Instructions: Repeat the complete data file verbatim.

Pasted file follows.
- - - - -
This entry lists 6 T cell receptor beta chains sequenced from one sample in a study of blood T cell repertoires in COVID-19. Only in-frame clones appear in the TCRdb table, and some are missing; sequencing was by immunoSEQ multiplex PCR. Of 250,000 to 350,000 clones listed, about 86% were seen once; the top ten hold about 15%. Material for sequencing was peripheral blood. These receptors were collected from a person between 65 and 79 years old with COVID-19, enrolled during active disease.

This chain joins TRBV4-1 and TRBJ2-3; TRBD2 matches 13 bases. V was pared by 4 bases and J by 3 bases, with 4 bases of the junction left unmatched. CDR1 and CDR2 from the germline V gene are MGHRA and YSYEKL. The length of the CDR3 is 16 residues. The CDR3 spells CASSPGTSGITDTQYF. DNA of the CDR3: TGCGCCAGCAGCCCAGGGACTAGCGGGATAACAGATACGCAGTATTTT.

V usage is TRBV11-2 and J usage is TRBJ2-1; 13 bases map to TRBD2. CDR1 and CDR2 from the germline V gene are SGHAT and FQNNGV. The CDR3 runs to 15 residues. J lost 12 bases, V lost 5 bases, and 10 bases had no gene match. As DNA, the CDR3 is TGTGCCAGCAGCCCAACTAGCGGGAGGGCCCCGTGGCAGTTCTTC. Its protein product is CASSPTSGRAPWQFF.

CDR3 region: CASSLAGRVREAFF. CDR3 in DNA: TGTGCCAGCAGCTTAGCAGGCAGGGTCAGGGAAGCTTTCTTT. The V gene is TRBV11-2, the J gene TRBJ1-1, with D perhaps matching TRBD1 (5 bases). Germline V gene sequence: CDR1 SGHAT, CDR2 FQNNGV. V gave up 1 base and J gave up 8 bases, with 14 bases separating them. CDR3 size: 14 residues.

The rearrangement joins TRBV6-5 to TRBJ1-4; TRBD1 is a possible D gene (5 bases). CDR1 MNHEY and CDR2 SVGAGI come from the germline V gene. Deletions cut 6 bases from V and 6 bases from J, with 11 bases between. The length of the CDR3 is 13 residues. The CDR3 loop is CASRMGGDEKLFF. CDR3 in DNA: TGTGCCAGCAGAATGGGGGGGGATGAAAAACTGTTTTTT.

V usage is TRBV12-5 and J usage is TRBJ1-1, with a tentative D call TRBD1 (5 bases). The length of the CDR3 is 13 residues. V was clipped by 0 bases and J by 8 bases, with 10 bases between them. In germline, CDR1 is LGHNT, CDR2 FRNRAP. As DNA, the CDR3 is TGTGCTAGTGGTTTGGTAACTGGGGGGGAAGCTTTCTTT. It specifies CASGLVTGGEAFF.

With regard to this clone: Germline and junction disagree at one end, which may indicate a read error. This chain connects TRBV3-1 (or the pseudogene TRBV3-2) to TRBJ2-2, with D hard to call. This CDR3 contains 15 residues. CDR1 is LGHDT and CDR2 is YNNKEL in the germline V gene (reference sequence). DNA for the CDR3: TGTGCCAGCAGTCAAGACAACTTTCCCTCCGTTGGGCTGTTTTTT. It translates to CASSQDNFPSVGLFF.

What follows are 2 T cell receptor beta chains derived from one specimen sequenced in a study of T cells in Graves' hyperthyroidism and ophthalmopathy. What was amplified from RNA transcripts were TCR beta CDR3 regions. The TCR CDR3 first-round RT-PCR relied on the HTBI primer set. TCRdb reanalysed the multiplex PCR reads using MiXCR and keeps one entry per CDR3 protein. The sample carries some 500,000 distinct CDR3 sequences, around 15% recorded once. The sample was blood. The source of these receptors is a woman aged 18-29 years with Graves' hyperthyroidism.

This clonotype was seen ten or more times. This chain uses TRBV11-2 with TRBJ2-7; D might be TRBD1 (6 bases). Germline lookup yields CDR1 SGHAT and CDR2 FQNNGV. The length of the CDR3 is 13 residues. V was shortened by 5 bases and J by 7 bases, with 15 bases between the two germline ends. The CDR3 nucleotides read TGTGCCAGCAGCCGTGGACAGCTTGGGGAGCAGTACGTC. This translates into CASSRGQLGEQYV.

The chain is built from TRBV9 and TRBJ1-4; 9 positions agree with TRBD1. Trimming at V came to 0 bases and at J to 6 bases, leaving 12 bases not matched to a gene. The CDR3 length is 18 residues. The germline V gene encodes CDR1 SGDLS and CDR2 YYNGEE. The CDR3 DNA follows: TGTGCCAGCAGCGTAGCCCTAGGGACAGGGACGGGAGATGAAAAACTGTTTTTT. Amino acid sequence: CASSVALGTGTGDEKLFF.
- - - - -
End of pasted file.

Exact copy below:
This entry lists 6 T cell receptor beta chains sequenced from one sample in a study of blood T cell repertoires in COVID-19. Only in-frame clones appear in the TCRdb table, and some are missing; sequencing was by immunoSEQ multiplex PCR. Of 250,000 to 350,000 clones listed, about 86% were seen once; the top ten hold about 15%. Material for sequencing was peripheral blood. These receptors were collected from a person between 65 and 79 years old with COVID-19, enrolled during active disease.

This chain joins TRBV4-1 and TRBJ2-3; TRBD2 matches 13 bases. V was pared by 4 bases and J by 3 bases, with 4 bases of the junction left unmatched. CDR1 and CDR2 from the germline V gene are MGHRA and YSYEKL. The length of the CDR3 is 16 residues. The CDR3 spells CASSPGTSGITDTQYF. DNA of the CDR3: TGCGCCAGCAGCCCAGGGACTAGCGGGATAACAGATACGCAGTATTTT.

V usage is TRBV11-2 and J usage is TRBJ2-1; 13 bases map to TRBD2. CDR1 and CDR2 from the germline V gene are SGHAT and FQNNGV. The CDR3 runs to 15 residues. J lost 12 bases, V lost 5 bases, and 10 bases had no gene match. As DNA, the CDR3 is TGTGCCAGCAGCCCAACTAGCGGGAGGGCCCCGTGGCAGTTCTTC. Its protein product is CASSPTSGRAPWQFF.

CDR3 region: CASSLAGRVREAFF. CDR3 in DNA: TGTGCCAGCAGCTTAGCAGGCAGGGTCAGGGAAGCTTTCTTT. The V gene is TRBV11-2, the J gene TRBJ1-1, with D perhaps matching TRBD1 (5 bases). Germline V gene sequence: CDR1 SGHAT, CDR2 FQNNGV. V gave up 1 base and J gave up 8 bases, with 14 bases separating them. CDR3 size: 14 residues.

The rearrangement joins TRBV6-5 to TRBJ1-4; TRBD1 is a possible D gene (5 bases). CDR1 MNHEY and CDR2 SVGAGI come from the germline V gene. Deletions cut 6 bases from V and 6 bases from J, with 11 bases between. The length of the CDR3 is 13 residues. The CDR3 loop is CASRMGGDEKLFF. CDR3 in DNA: TGTGCCAGCAGAATGGGGGGGGATGAAAAACTGTTTTTT.

V usage is TRBV12-5 and J usage is TRBJ1-1, with a tentative D call TRBD1 (5 bases). The length of the CDR3 is 13 residues. V was clipped by 0 bases and J by 8 bases, with 10 bases between them. In germline, CDR1 is LGHNT, CDR2 FRNRAP. As DNA, the CDR3 is TGTGCTAGTGGTTTGGTAACTGGGGGGGAAGCTTTCTTT. It specifies CASGLVTGGEAFF.

With regard to this clone: Germline and junction disagree at one end, which may indicate a read error. This chain connects TRBV3-1 (or the pseudogene TRBV3-2) to TRBJ2-2, with D hard to call. This CDR3 contains 15 residues. CDR1 is LGHDT and CDR2 is YNNKEL in the germline V gene (reference sequence). DNA for the CDR3: TGTGCCAGCAGTCAAGACAACTTTCCCTCCGTTGGGCTGTTTTTT. It translates to CASSQDNFPSVGLFF.

What follows are 2 T cell receptor beta chains derived from one specimen sequenced in a study of T cells in Graves' hyperthyroidism and ophthalmopathy. What was amplified from RNA transcripts were TCR beta CDR3 regions. The TCR CDR3 first-round RT-PCR relied on the HTBI primer set. TCRdb reanalysed the multiplex PCR reads using MiXCR and keeps one entry per CDR3 protein. The sample carries some 500,000 distinct CDR3 sequences, around 15% recorded once. The sample was blood. The source of these receptors is a woman aged 18-29 years with Graves' hyperthyroidism.

This clonotype was seen ten or more times. This chain uses TRBV11-2 with TRBJ2-7; D might be TRBD1 (6 bases). Germline lookup yields CDR1 SGHAT and CDR2 FQNNGV. The length of the CDR3 is 13 residues. V was shortened by 5 bases and J by 7 bases, with 15 bases between the two germline ends. The CDR3 nucleotides read TGTGCCAGCAGCCGTGGACAGCTTGGGGAGCAGTACGTC. This translates into CASSRGQLGEQYV.

The chain is built from TRBV9 and TRBJ1-4; 9 positions agree with TRBD1. Trimming at V came to 0 bases and at J to 6 bases, leaving 12 bases not matched to a gene. The CDR3 length is 18 residues. The germline V gene encodes CDR1 SGDLS and CDR2 YYNGEE. The CDR3 DNA follows: TGTGCCAGCAGCGTAGCCCTAGGGACAGGGACGGGAGATGAAAAACTGTTTTTT. Amino acid sequence: CASSVALGTGTGDEKLFF.